DEET is possibly the most popular synthetic/chemical now in insect repellants, but is not health-approved in many countries. DEET passes through the skin barrier easily, and poses a serious risk. It can cause brain problems and seizures… ESPECIALLY IN CHILDREN. (I have been aware recently of as many as five cases of brain tumors and brain cancer. Why so many, all of a sudden ?) Believe it or not, the EPA promotes DEET as the pesticide of choice…and many people are more scared of the biocidal chemicals than they are of the West Nile virus !

Researchers have reported that a component of the essential oil of the Catnip plant (Nepeta cateria) which is so fascinatingly attractive to felines, actually repels mosquitoes 10 times more effectively than DEET ! The reason being that the nepetalactones act as an irritant to insect antennae.

Catnip is a perennial herb, which belongs to the mint family. It grows wild in most parts of the U.S. and is also cultivated for commercial use. It is native to Europe and was introduced to the U.S. in the late 18th century. In France, the leaves and young shoots were used as a seasoning. Native Americans brewed it into a tea used for colic in infants. Rob Pappas of the Essential Oil University of New Albany, Indiana says, “To effectively repel mosquitoes you need specifically the nepetalactone type” of catnip oil. This specific type of catnip oil has been found to be the only truly effective oil for repelling mosquitoes. Another person reports that “mosquitoes, bees and other flying insects not only do not bother me, but give me a wide berth as I work among the plants and flowers in my garden”. Of course, you may get an opposite reaction from nearby cats !

Did you know that pregnant women in the later stages of pregnancy are more susceptible to targeting by mosquitoes? This is partly due to the fact that they exhale a greater volume of air than non-pregnant women of the same body weight and because their skin flora is different due to higher body temperatures and increased sweating rates.

Some essential oil recipes that have been used to repel mosquitoes/insects include: 8 drops of Juniper, 8 drops of Cedarwood and 4 drops of Geranium to 2 ounces of organic sweet almond oil. Apply to skin but avoid eye area. Or, 6 drops of Peppermint, 6 drops of Melaleuca alternifolia and 9 drops of Eucalyptus radiata to 1/2 ounce of carrier oil. And from Valerie Cooksley, R.N. – 2 tbsp. of carrier oil, 5 drops of Cedarwood, 4 drops of Lemon, 2 drops of Geranium and 1 drop of Citronella. The oils can be put into an opaque plastic squeeze bottle. Omit the Lemon essential oil if you plan on being in the direct sunlight, as Lemon oil essential oil is phototoxic and can cause a sunburn if put on immediately prior to sunning. Lemongrass, rosemary, or Eucalyptus radiata can be substituted for the Lemon. Add 2 tbsp. of a carrier oil and shake well. Make a label with the contents and instructions. I have an essential oil blend called Purification which is useful for many situations. You can put 5 drops of Lemon, or Lemongrass and 5 drops of Purification in a brown or cobalt blue spray bottle with distilled water and mist your skin to protect yourself against insects, flies and mosquitoes. The other recipes listed above can also be used with distilled water instead of the carrier oils.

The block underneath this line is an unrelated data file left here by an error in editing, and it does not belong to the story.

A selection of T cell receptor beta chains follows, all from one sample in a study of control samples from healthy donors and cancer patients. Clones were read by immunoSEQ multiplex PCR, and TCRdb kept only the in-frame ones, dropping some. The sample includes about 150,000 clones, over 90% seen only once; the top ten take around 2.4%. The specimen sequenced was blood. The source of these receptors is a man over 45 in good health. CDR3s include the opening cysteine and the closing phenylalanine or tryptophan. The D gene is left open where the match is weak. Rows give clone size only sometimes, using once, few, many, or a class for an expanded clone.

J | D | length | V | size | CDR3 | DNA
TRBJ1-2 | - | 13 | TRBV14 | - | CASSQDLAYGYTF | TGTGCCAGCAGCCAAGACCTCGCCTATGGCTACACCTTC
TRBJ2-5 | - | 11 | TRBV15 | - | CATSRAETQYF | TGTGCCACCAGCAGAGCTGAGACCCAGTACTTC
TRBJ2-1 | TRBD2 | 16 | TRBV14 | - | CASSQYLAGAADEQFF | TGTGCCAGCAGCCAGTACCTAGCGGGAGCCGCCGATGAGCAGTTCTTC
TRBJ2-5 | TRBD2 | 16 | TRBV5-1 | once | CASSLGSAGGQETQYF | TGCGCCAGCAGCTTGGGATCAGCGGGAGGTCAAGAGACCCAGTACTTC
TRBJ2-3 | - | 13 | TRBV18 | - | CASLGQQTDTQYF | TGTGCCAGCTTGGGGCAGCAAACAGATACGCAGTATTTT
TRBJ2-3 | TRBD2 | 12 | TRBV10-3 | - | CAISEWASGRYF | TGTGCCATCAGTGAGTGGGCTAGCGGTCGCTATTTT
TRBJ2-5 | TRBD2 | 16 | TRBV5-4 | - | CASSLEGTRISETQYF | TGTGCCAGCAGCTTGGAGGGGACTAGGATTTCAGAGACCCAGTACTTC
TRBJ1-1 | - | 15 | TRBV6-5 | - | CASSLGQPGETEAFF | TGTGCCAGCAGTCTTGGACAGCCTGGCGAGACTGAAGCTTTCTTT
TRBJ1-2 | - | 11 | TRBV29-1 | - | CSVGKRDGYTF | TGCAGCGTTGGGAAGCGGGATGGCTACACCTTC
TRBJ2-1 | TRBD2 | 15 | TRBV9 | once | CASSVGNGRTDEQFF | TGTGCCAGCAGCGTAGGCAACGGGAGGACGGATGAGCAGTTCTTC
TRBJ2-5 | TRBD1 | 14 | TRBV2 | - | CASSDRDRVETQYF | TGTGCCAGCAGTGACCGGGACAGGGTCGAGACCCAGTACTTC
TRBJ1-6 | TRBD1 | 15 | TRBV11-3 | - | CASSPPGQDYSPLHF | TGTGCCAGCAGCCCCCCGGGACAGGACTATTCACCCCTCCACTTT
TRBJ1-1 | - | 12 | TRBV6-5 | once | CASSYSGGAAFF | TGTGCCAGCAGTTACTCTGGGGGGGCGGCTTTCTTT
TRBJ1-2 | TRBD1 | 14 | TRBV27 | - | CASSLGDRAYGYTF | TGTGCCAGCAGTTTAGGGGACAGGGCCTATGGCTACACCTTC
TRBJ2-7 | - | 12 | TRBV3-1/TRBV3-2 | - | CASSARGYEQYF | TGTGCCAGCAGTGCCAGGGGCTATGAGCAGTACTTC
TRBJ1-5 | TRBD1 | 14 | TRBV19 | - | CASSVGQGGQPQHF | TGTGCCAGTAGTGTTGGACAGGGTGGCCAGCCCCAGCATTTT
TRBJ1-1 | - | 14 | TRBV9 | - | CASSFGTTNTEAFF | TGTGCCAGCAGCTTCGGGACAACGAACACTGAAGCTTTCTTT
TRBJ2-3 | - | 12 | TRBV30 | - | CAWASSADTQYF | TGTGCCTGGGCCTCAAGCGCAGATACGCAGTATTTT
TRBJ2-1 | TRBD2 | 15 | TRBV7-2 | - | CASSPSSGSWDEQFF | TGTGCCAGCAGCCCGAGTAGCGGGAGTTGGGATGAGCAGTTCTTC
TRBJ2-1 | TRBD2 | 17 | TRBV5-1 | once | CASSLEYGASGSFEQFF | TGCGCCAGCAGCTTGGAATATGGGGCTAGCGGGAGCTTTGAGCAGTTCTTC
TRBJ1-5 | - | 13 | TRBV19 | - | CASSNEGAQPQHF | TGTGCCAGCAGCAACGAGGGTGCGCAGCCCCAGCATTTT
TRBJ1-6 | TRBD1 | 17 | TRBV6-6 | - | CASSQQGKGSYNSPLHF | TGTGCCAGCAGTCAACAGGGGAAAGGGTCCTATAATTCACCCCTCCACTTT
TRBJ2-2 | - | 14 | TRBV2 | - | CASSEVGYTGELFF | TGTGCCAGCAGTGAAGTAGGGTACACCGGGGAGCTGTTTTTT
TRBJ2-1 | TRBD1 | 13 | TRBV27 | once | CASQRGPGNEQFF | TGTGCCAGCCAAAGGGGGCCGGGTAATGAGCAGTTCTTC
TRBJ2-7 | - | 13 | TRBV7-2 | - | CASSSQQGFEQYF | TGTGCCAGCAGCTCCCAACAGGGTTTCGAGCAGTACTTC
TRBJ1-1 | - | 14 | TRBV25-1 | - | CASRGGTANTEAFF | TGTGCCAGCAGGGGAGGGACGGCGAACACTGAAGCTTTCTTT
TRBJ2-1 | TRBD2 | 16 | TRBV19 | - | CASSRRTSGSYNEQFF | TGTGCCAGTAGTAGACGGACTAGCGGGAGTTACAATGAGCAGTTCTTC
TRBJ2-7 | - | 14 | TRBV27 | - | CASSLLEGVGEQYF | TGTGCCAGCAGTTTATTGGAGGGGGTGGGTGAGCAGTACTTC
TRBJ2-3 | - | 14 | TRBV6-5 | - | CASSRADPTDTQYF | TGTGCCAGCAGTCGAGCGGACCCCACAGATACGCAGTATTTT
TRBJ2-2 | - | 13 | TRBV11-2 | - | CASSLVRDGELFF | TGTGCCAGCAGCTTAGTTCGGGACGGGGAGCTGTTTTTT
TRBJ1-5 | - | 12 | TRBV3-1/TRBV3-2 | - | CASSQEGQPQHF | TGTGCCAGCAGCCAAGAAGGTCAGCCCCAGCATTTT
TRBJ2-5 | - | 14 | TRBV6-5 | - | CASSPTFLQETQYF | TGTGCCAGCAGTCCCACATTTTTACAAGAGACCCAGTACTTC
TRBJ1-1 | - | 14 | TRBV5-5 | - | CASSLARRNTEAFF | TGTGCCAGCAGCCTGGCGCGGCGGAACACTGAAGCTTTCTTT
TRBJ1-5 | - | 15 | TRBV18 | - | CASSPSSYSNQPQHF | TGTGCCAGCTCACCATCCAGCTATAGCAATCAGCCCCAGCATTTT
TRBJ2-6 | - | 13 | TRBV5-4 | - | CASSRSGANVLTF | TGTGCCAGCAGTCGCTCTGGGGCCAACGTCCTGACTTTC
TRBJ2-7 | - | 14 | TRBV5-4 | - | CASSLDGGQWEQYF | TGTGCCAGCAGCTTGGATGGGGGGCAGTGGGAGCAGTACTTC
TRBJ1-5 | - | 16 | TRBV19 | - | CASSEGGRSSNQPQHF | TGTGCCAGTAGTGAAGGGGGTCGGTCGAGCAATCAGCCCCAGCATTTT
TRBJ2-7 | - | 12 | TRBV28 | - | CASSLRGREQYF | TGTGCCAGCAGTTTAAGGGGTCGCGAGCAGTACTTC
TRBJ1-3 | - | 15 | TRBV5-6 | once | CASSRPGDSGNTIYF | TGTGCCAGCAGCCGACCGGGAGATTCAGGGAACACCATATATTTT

And a recipe from Dr. d’Angelo from the Denver area: In a 4 oz. Brown or cobalt blue glass spray bottle, put 50 ml of distilled water and 46 ml of witch hazel (plain), then add 40 drops of lemongrass, 40 drops of Eucalyptus citriodora, 20 drops of Neptalactone catnip and 20 drops of Neem oil. You can find these bottles at the Taos Herb Shop. Shake and spray onto exposed areas of the skin.

Next month, I will talk about suggestions for treating bites. Meanwhile, enjoy this lovely weather, continue to pray for rain and give thanks for this beautiful valley that we inhabit!

Give me a call at 579-4678 if you have any questions, or need organic, therapeutic grade essential oils.
May Events

5th - Cinco de Mayo

(can you say Tequila?)

5th - April Food Club orders in

6th - Mozart Requiem with Taos

Community Chorus at the Dixon

Embudo Presbyterian Church

6th - The 3rd Annual Enchilada Dinner

and Fashion Show Gala!

6-7th - ArtSpring Open Studios

7th - First Sunday!

10% off at the Co-op

14th - Mother’s Day

21st- Dixon VFD Pancake breakfast

25th - Food Club orders due

25th - Co-op Board meeting 7pm

at the store

29th- Memorial Day

31st - Opening Day of the

Dixon Farmers’ Market


Thanks to all who participated in the 3rd Annual Seed Exchange... a good time was had by all... there was even a favorable mention in The Horsefly! (not an easy feat) Look for a Seed Exchange page on our website with more photos and info from this and future events. Coming soon! Special Thanks to Adam Mackie for his energy and enthusiasm that makes this event happen.
The Dixon Cooperative Market is now an official FedEx shipping center. Overnight your stuff without having to drive to Taos or Española. See Nelson for all the details.